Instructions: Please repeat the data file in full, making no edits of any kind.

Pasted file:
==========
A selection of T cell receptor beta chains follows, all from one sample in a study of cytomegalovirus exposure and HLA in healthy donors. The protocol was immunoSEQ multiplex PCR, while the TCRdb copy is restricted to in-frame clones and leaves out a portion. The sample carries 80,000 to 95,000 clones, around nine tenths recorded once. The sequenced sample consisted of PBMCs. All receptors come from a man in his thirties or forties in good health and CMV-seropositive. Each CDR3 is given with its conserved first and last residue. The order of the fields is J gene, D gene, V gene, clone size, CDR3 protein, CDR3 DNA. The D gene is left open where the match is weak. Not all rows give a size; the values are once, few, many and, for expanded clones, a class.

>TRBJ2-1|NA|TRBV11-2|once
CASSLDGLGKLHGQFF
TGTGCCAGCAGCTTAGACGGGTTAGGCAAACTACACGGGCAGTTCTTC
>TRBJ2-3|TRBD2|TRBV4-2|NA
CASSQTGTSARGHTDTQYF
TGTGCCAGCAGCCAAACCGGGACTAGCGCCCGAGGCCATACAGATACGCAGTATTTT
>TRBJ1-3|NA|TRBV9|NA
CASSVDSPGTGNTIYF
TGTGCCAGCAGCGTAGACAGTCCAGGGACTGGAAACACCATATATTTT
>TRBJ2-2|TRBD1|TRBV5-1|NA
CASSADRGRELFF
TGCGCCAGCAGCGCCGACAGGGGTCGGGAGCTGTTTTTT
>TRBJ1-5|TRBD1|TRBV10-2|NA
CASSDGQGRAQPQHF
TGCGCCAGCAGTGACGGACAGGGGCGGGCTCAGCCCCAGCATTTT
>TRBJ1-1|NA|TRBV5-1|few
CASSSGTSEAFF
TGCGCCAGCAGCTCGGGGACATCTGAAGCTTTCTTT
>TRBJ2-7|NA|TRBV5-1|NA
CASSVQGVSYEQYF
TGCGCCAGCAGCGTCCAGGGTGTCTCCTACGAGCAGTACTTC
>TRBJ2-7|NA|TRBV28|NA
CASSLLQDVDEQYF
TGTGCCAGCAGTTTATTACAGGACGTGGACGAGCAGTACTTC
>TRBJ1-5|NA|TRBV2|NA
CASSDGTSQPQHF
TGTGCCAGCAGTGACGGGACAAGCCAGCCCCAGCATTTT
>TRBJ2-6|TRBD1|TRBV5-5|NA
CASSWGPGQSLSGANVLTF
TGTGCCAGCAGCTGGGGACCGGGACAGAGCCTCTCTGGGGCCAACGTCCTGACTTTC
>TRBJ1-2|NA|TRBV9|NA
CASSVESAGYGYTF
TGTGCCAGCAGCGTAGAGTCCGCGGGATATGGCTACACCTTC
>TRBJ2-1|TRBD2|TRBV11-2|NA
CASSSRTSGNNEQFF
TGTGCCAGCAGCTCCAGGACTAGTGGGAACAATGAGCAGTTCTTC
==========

A selection of T cell receptor beta chains follows, all from one sample in a study of cytomegalovirus exposure and HLA in healthy donors. The protocol was immunoSEQ multiplex PCR, while the TCRdb copy is restricted to in-frame clones and leaves out a portion. The sample carries 80,000 to 95,000 clones, around nine tenths recorded once. The sequenced sample consisted of PBMCs. All receptors come from a man in his thirties or forties in good health and CMV-seropositive. Each CDR3 is given with its conserved first and last residue. The order of the fields is J gene, D gene, V gene, clone size, CDR3 protein, CDR3 DNA. The D gene is left open where the match is weak. Not all rows give a size; the values are once, few, many and, for expanded clones, a class.

>TRBJ2-1|NA|TRBV11-2|once
CASSLDGLGKLHGQFF
TGTGCCAGCAGCTTAGACGGGTTAGGCAAACTACACGGGCAGTTCTTC
>TRBJ2-3|TRBD2|TRBV4-2|NA
CASSQTGTSARGHTDTQYF
TGTGCCAGCAGCCAAACCGGGACTAGCGCCCGAGGCCATACAGATACGCAGTATTTT
>TRBJ1-3|NA|TRBV9|NA
CASSVDSPGTGNTIYF
TGTGCCAGCAGCGTAGACAGTCCAGGGACTGGAAACACCATATATTTT
>TRBJ2-2|TRBD1|TRBV5-1|NA
CASSADRGRELFF
TGCGCCAGCAGCGCCGACAGGGGTCGGGAGCTGTTTTTT
>TRBJ1-5|TRBD1|TRBV10-2|NA
CASSDGQGRAQPQHF
TGCGCCAGCAGTGACGGACAGGGGCGGGCTCAGCCCCAGCATTTT
>TRBJ1-1|NA|TRBV5-1|few
CASSSGTSEAFF
TGCGCCAGCAGCTCGGGGACATCTGAAGCTTTCTTT
>TRBJ2-7|NA|TRBV5-1|NA
CASSVQGVSYEQYF
TGCGCCAGCAGCGTCCAGGGTGTCTCCTACGAGCAGTACTTC
>TRBJ2-7|NA|TRBV28|NA
CASSLLQDVDEQYF
TGTGCCAGCAGTTTATTACAGGACGTGGACGAGCAGTACTTC
>TRBJ1-5|NA|TRBV2|NA
CASSDGTSQPQHF
TGTGCCAGCAGTGACGGGACAAGCCAGCCCCAGCATTTT
>TRBJ2-6|TRBD1|TRBV5-5|NA
CASSWGPGQSLSGANVLTF
TGTGCCAGCAGCTGGGGACCGGGACAGAGCCTCTCTGGGGCCAACGTCCTGACTTTC
>TRBJ1-2|NA|TRBV9|NA
CASSVESAGYGYTF
TGTGCCAGCAGCGTAGAGTCCGCGGGATATGGCTACACCTTC
>TRBJ2-1|TRBD2|TRBV11-2|NA
CASSSRTSGNNEQFF
TGTGCCAGCAGCTCCAGGACTAGTGGGAACAATGAGCAGTTCTTC